Portland clinic at center of opiate trafficking investigation; 2 - KPTV - FOX 12

Portland clinic at center of opiate trafficking investigation; 21 people indicted

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Julie Ann Demille, Osasuyi Kenneth Idumwonyi, jail booking photo Julie Ann Demille, Osasuyi Kenneth Idumwonyi, jail booking photo

An investigation into suspected opiate trafficking at a Portland clinic led to the federal indictments of 21 people, according to the Department of Justice.

The Drug Enforcement Agency, along with other local law enforcement agencies, served more than a dozen federal search warrants in the Portland metro area early Wednesday morning as part of a 15-month DEA-led investigation.

Investigators said the Fusion Wellness Clinic on the 2400 block of Southeast 101st Avenue in Portland was illegally dispensing prescription oxycodone and hydrocodone.

According to the Department of Justice, the business was established by Julie Ann Demille, 58, of Clackamas, and Osasuyi Kenneth Idumwonyi, 55, of Spring, Texas, and began issuing controlled substance prescriptions in January 2015.

Federal indictments allege Demille and Idumwonyi worked together to provide oxycodone and hydrocodone prescriptions for a $200 per visit cash fee "outside the scope of professional practice and not for a legitimate medical purpose."

During the time the Fusion Wellness Clinic was in operation, Demille, a licensed nurse practitioner, prescribed opiates to around 400 clinic customers, according to investigators.

Along with charges of conspiracy to dispense and distribute prescription opiates and distribution of oxycodone, Demille is also charged with two counts of making false statements to the DEA.

Demille, Idumwonyi and 18 other suspects were arrested Wednesday morning. One unidentified suspect remained on the loose Thursday.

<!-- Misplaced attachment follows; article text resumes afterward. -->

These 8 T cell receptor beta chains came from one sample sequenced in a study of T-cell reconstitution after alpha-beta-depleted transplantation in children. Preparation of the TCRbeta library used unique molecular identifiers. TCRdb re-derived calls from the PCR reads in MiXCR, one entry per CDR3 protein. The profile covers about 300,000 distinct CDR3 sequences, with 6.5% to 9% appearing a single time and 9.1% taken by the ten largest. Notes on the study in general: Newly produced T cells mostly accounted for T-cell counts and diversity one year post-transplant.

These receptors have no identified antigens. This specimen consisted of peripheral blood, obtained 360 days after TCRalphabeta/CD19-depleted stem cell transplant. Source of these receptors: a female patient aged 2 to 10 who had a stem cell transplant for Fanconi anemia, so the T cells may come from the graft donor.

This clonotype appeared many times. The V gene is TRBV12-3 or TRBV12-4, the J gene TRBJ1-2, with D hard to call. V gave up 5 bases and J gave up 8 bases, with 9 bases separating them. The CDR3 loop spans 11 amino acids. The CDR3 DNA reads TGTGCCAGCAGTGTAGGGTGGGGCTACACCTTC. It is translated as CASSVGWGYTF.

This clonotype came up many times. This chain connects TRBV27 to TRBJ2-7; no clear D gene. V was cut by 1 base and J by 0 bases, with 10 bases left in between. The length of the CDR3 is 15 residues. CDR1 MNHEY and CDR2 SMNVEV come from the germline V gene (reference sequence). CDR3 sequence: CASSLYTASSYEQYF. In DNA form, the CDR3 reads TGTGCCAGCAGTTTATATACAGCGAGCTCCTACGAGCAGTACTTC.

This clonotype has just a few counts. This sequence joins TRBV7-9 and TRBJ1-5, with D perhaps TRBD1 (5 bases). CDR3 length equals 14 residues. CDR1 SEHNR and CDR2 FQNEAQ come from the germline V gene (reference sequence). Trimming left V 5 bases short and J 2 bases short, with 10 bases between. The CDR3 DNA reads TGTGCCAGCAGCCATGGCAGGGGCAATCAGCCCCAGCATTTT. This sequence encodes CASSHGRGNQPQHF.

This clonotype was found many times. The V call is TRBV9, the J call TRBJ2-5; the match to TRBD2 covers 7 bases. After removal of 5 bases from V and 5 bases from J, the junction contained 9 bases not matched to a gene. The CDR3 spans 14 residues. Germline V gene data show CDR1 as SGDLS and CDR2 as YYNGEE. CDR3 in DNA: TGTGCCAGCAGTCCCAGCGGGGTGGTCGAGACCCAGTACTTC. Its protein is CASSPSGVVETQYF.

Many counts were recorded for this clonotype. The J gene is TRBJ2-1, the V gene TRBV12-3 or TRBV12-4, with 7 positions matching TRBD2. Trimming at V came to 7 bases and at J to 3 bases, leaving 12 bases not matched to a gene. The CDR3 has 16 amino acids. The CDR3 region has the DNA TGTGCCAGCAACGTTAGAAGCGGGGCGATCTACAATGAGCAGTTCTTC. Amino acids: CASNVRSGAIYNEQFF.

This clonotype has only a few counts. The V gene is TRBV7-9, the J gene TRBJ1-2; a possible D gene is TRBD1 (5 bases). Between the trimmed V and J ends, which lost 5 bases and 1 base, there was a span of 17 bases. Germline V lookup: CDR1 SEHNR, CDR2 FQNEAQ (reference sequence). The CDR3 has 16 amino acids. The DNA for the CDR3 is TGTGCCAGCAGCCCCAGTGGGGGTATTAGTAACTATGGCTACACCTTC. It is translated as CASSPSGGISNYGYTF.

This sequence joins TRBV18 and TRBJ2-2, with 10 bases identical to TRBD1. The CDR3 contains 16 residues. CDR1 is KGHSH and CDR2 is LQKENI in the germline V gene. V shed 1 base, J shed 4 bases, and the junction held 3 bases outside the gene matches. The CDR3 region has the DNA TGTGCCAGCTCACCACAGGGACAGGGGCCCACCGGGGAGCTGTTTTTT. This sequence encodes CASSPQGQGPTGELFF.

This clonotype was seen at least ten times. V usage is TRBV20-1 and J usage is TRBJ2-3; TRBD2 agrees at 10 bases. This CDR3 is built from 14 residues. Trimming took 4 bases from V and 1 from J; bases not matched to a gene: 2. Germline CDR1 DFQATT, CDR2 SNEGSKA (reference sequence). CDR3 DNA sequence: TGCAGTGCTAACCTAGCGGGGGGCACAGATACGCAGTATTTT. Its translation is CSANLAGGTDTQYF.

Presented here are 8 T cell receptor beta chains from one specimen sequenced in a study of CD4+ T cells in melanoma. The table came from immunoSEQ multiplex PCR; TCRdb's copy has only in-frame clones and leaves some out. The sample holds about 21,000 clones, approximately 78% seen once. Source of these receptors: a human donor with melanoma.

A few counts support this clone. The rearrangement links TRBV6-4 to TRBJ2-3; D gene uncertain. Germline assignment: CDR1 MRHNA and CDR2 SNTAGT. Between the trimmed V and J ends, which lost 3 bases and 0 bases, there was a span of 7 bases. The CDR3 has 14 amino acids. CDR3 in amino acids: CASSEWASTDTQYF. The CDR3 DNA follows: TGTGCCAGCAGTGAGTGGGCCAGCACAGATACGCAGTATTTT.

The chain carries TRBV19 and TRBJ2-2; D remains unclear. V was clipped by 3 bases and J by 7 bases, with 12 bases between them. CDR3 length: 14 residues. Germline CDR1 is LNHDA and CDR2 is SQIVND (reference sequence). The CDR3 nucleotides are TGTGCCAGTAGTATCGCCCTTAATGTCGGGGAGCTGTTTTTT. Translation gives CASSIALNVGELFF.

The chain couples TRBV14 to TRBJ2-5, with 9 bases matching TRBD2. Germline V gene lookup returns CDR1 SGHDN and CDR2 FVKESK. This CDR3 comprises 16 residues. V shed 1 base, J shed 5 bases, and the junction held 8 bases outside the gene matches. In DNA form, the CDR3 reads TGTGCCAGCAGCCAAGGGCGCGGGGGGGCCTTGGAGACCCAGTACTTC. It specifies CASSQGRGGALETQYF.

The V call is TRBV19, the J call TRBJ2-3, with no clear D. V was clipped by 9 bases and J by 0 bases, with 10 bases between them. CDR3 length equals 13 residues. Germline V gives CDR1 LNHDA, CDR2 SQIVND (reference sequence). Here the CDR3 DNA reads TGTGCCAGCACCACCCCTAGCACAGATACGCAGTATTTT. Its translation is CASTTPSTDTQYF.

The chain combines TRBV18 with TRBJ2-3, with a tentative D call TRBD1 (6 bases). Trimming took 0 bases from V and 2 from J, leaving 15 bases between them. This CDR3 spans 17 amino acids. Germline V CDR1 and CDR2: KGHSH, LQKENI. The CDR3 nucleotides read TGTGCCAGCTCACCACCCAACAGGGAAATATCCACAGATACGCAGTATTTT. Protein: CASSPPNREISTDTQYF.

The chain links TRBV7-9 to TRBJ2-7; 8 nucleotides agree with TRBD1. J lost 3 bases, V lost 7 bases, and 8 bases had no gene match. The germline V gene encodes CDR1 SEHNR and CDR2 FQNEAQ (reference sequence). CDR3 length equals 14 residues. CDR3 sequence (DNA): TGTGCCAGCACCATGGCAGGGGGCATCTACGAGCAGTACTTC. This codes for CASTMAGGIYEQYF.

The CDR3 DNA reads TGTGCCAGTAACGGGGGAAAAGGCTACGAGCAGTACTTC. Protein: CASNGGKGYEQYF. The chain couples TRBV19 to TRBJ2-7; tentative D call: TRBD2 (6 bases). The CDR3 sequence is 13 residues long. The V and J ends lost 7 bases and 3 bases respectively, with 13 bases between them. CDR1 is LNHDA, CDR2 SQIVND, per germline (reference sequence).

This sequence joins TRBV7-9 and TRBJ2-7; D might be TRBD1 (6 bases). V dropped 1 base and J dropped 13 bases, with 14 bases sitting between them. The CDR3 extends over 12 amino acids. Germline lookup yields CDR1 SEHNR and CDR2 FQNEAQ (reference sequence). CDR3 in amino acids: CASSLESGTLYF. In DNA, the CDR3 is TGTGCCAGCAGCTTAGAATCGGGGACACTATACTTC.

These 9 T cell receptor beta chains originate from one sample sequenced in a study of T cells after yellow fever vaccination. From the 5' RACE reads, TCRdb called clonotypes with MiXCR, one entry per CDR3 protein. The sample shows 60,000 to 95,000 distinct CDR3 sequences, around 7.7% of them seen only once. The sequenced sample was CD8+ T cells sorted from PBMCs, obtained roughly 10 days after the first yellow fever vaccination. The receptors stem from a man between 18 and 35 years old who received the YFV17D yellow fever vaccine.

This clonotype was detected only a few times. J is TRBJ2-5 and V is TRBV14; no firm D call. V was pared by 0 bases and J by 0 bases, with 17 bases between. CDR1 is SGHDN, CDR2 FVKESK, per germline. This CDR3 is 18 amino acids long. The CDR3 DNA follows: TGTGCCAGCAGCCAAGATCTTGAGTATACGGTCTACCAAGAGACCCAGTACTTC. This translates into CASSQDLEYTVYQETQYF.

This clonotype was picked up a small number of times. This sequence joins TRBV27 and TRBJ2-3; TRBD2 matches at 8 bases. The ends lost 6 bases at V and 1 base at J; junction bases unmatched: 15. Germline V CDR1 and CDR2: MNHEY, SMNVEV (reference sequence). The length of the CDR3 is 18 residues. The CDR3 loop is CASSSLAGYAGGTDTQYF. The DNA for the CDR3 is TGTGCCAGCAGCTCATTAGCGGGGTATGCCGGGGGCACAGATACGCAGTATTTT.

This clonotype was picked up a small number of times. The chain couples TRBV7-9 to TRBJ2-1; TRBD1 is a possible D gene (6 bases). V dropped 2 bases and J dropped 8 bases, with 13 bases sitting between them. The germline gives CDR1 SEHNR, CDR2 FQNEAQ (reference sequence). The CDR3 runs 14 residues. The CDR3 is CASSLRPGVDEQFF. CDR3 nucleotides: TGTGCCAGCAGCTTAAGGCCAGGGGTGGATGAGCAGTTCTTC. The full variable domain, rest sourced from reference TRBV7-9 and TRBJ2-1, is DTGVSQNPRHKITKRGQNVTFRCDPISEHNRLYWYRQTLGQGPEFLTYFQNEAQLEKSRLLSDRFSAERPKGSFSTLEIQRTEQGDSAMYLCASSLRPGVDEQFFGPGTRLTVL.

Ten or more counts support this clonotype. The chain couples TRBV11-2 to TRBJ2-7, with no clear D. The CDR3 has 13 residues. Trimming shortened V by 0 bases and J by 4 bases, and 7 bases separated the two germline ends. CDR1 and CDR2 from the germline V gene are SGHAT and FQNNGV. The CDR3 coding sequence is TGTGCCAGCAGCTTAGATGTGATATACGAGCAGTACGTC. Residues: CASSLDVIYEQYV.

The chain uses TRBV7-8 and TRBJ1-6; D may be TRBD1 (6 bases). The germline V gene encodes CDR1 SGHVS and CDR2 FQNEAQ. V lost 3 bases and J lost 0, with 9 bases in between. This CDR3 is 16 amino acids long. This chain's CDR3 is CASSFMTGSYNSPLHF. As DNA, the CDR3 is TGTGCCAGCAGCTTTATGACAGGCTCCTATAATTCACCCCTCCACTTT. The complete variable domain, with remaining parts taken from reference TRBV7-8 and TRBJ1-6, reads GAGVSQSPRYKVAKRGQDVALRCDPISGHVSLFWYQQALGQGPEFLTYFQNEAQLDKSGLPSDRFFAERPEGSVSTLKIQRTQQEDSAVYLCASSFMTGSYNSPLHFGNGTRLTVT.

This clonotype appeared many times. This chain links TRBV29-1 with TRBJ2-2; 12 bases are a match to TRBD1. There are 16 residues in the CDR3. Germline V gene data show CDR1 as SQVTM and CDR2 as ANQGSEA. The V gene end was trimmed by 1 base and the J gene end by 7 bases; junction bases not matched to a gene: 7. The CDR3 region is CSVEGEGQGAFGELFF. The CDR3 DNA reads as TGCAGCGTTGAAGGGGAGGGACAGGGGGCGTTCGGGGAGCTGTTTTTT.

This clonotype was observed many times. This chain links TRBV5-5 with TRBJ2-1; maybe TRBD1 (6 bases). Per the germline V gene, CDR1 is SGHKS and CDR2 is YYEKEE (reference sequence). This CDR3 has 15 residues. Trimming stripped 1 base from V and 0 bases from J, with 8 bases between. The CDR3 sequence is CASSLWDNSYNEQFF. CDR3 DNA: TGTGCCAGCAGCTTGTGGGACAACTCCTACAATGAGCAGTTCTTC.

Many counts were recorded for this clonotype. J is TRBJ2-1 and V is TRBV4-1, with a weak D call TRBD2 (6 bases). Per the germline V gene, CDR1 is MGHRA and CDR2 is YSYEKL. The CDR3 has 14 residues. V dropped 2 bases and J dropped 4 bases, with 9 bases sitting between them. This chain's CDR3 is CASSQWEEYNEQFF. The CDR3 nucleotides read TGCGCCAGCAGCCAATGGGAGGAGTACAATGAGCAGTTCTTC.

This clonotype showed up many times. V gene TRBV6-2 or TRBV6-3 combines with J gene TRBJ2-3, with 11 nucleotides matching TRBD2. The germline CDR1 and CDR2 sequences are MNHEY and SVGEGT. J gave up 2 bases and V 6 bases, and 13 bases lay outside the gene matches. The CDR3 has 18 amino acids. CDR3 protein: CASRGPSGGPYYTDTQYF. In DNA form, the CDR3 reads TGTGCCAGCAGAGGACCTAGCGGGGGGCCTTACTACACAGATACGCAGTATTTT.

“Rogue pain clinics facilitate the destruction of lives through drug abuse, addiction and even death,” said DEA Special Agent in-Charge Keith Weis. “This is a national crisis as we are losing record numbers of Americans from prescription drugs, heroin, and fentanyl overdoses. DEA works every day to attack those drug traffickers who prey on victims of addiction and facilitate drug trafficking-related violence in our communities.”

Fox 12 spoke with a doctor who works across the hall from the facility. He said he always found it odd that Demille's patients would come to him.

"I had a couple of people come and just wait on the steps," said Ross McCallum, an acupuncturist at the Healthy Foundation. "They'd come to my office and say, ‘Do you know when these people will be back? I really could use some pills, my pain is bad.'"

McCallum said he was not surprised when the DEA pasted this sign on the door after raiding the office Wednesday morning.  

"Pain pills are definitely an epidemic and that’s clearly recognized," he said. 

Lines for Life is a 24-hour referral service for anyone in an addiction or mental health crisis at 800-273-8255.

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